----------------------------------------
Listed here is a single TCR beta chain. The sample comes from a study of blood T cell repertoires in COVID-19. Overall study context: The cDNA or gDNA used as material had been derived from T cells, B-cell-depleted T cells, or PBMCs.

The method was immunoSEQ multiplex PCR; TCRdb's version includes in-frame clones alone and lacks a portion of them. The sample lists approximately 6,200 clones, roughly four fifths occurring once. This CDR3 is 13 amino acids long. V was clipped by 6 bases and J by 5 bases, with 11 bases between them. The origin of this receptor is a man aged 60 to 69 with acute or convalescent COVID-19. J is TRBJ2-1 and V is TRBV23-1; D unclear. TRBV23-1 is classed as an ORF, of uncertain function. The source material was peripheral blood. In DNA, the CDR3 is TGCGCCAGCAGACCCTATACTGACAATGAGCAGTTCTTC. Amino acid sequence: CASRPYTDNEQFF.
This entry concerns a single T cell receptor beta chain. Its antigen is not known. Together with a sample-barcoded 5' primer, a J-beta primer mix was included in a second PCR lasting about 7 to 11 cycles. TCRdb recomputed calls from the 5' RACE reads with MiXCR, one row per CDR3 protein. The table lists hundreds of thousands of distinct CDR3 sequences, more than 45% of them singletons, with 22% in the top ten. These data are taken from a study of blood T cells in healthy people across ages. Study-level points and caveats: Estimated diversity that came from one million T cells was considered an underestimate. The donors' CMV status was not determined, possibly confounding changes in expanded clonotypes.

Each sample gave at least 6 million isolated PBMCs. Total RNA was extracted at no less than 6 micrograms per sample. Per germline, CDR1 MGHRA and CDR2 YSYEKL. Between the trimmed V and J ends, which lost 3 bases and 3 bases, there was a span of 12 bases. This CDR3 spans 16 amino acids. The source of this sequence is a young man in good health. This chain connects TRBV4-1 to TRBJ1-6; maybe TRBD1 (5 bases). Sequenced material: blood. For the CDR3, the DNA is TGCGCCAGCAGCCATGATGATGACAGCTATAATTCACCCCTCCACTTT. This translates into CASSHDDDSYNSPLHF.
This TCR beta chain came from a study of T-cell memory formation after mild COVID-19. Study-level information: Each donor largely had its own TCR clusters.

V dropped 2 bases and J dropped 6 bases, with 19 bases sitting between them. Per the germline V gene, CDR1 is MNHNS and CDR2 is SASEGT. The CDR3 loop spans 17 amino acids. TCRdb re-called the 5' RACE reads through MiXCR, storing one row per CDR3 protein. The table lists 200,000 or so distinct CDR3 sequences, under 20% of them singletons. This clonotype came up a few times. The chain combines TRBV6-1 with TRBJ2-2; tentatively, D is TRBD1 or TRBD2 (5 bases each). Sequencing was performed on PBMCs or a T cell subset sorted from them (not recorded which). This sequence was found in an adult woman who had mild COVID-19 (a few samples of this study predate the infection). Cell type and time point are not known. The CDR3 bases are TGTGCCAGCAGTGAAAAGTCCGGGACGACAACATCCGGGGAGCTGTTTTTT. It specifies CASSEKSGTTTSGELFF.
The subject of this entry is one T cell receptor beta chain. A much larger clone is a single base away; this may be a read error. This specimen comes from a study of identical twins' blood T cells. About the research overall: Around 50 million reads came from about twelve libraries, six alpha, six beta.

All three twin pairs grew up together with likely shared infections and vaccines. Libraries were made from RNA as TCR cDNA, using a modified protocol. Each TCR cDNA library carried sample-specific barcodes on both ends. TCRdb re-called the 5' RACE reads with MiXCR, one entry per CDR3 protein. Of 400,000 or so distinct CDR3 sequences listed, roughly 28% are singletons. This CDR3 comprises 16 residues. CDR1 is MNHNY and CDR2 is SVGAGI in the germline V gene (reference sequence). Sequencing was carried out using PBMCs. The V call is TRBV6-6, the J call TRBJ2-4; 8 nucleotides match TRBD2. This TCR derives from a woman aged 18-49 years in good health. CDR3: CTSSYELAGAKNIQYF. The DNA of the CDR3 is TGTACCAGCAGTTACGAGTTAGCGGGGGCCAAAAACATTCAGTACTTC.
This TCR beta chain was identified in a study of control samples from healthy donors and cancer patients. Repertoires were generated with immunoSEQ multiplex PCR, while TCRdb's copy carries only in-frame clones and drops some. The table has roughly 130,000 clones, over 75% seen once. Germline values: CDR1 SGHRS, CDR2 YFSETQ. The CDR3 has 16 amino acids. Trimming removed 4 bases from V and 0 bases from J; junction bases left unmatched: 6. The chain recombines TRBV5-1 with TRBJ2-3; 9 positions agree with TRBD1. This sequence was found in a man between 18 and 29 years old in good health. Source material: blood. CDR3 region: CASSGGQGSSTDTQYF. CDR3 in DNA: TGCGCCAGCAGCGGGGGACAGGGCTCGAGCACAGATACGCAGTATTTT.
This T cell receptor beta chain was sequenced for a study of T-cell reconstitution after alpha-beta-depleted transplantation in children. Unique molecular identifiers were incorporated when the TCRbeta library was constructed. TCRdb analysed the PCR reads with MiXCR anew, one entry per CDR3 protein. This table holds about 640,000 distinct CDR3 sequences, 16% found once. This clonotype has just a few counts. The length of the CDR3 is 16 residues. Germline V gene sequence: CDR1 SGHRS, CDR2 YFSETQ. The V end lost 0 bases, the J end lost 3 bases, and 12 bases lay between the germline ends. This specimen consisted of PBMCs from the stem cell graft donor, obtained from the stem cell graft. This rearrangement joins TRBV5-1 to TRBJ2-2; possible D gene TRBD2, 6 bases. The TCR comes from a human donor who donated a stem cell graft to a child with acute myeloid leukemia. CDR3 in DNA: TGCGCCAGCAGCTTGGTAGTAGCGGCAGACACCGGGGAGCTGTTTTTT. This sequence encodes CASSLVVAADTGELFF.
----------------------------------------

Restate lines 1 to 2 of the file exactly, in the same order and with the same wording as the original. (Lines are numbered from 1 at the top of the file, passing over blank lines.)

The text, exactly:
Listed here is a single TCR beta chain. The sample comes from a study of blood T cell repertoires in COVID-19. Overall study context: The cDNA or gDNA used as material had been derived from T cells, B-cell-depleted T cells, or PBMCs.

The method was immunoSEQ multiplex PCR; TCRdb's version includes in-frame clones alone and lacks a portion of them. The sample lists approximately 6,200 clones, roughly four fifths occurring once. This CDR3 is 13 amino acids long. V was clipped by 6 bases and J by 5 bases, with 11 bases between them. The origin of this receptor is a man aged 60 to 69 with acute or convalescent COVID-19. J is TRBJ2-1 and V is TRBV23-1; D unclear. TRBV23-1 is classed as an ORF, of uncertain function. The source material was peripheral blood. In DNA, the CDR3 is TGCGCCAGCAGACCCTATACTGACAATGAGCAGTTCTTC. Amino acid sequence: CASRPYTDNEQFF.